"Cambodia was starting at ground zero," McNally, a former US Federal Bureau of Investigation agent who joined NagaCorp after working as director of security and legal services at the Hong Kong Jockey Club, said.
Rather than rounding out its tourist offerings, Cambodia was just trying to stop being the butt of the joke in Holiday in Cambodia, a 1980 punk anthem. It was a poor, war-weary nation struggling to get back on its feet, an unlikely site for casino development.
"When I used to go on road shows, they would look at us like, a casino in Cambodia? Still any M-16s on the streets? There were a lot of perception issues," McNally said.
In 1994, NagaCorp opened its first casino on a barge in the Mekong River. Two years later, the company saw its initial 20-year gaming license extended to 70 years. The license also gives NagaCorp exclusive rights to casino gambling within a 200-kilometer radius of Phnom Penh until 2036.
The casino moved on shore in 2004, and in 2006 NagaCorp raised US$95 million with a Hong Kong stock offering, the first Cambodian company to list internationally, helping to open the country to foreign investment.
By the end of this year, NagaWorld will total 1.4 million square feet, including 700 hotel rooms, a spa with Jacuzzi tub, sauna and steam bath in every treatment room, the country's top business meeting (and wedding) venue, and an epic breakfast buffet.
The company doubled net profit to US$92 million last year, and this year welcomed 490,000 visitors in the first quarter. "We brought pride to Cambodia, prestige, showed confidence in Cambodia, and raised the visibility of the country and the company. We were confident the story would become monumentally better, like the country," McNally said.
Ambitious expansion plans call for two more towers with over a 1,000 more hotel rooms and at least double the gaming capacity, plus Phnom Penh's first modern luxury mall. The US$369 million project, dubbed Naga2, includes a waterfront public park and a third tower that will be given to the government for offices.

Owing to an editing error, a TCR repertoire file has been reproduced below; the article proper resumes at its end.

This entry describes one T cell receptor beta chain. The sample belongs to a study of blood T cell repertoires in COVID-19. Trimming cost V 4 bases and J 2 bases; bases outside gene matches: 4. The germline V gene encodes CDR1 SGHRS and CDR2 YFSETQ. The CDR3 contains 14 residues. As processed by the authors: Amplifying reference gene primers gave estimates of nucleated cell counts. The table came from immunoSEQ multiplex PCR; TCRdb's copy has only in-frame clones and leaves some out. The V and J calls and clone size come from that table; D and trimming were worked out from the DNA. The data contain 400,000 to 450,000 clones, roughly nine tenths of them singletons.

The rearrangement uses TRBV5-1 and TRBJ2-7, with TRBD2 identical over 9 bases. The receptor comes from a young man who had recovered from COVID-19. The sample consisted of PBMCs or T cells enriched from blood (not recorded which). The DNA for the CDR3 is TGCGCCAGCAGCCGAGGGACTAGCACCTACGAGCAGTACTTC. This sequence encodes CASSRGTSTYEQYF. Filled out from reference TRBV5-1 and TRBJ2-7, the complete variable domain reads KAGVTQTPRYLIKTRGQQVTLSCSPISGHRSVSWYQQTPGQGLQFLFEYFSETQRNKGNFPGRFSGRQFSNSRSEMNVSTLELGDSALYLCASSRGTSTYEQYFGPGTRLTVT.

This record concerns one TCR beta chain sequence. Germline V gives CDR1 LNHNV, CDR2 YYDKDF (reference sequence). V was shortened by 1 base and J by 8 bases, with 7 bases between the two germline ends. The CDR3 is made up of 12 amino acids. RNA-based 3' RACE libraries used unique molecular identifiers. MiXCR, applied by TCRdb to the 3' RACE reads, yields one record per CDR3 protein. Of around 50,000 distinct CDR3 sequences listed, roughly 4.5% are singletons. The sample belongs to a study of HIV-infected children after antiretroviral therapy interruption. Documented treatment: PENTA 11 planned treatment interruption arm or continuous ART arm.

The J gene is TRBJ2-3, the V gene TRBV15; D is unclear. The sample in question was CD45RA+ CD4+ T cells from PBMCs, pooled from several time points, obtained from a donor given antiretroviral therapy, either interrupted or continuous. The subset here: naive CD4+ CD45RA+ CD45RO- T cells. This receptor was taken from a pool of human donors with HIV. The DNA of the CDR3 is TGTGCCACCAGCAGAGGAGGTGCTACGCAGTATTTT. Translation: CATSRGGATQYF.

The company's success to date and ambitious plans are reflected in its share price. The stock has doubled in the value in the past year, compared with a drop of around 9% in the benchmark Hang Seng Index.
Those successes have tracked Cambodia's wider economic gains. Since 1999, Cambodia's gross domestic product has grown by more than 6% every year except for a flat 2009, reflecting the global financial crisis. Overseas visitor arrivals have increased from 460,000 in 2000 to 2.8 million last year and are on track to top 3 million this year.
"It has not happened by accident," McNally said. The government "has made a concerted effort with tourism. We've tried to tailor our offerings in line with what the government wants and needs". For example, NagaWorld's casino voluntarily excludes Cambodian citizens, except those who hold foreign passports.
One of Cambodia's great needs is well-paid jobs. NagaWorld has 3,600 employees, more than 90% of them Cambodians. The company provides skills and language training to employees across the board, as well as advancement opportunities. Many Cambodian employees have moved through the ranks to become managers.
Singapore needs more workers, not jobs. But below the surface, there are many similarities in the casino policies of Cambodia and Singapore.
One key motivation for both was to change their international reputations. To get what they wanted, both countries decided to give foreign investors a lot of what they demanded. Both allow full foreign ownership of casinos, lengthy lease and license terms, and low gaming taxes, compared with nearly 40% in Macau.
The Philippines has long had casinos, but now is trying to move to the next level as an international travel destination. The country has opted for a version of the Singapore model, demanding major upfront investment.
The Philippines also has its own perception issues that are closer to Cambodia's than Singapore's regarding its safety as both an investment and vacation destination. Like Singapore, the Philippines allows its citizens to gamble in casinos, but they're not nearly as high-rolling as wealthier Singaporeans.
The Philippines also has PAGCOR, the Philippine Amusement and Gaming Corporation, a government agency that both operates and regulates casinos. In other words, it's poised to compete with the new private casinos while also setting down the rules for the game.
The Philippines may have picked the right model, but PAGCOR's dual rule, different from anything in Singapore or Cambodia, could prove a deal breaker.